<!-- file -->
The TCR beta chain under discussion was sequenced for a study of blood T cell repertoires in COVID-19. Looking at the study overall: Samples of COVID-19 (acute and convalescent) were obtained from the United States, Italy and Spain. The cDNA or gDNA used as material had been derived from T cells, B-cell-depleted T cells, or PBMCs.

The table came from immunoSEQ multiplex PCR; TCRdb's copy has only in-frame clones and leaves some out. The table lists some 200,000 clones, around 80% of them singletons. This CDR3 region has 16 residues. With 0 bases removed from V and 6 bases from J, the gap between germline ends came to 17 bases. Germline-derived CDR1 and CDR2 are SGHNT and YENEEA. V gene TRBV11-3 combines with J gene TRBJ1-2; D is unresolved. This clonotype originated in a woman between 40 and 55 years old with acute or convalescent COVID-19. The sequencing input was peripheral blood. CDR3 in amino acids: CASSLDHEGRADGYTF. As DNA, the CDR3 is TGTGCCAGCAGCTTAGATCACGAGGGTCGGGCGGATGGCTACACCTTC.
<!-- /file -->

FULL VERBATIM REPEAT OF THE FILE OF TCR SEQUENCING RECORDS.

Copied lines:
The TCR beta chain under discussion was sequenced for a study of blood T cell repertoires in COVID-19. Looking at the study overall: Samples of COVID-19 (acute and convalescent) were obtained from the United States, Italy and Spain. The cDNA or gDNA used as material had been derived from T cells, B-cell-depleted T cells, or PBMCs.

The table came from immunoSEQ multiplex PCR; TCRdb's copy has only in-frame clones and leaves some out. The table lists some 200,000 clones, around 80% of them singletons. This CDR3 region has 16 residues. With 0 bases removed from V and 6 bases from J, the gap between germline ends came to 17 bases. Germline-derived CDR1 and CDR2 are SGHNT and YENEEA. V gene TRBV11-3 combines with J gene TRBJ1-2; D is unresolved. This clonotype originated in a woman between 40 and 55 years old with acute or convalescent COVID-19. The sequencing input was peripheral blood. CDR3 in amino acids: CASSLDHEGRADGYTF. As DNA, the CDR3 is TGTGCCAGCAGCTTAGATCACGAGGGTCGGGCGGATGGCTACACCTTC.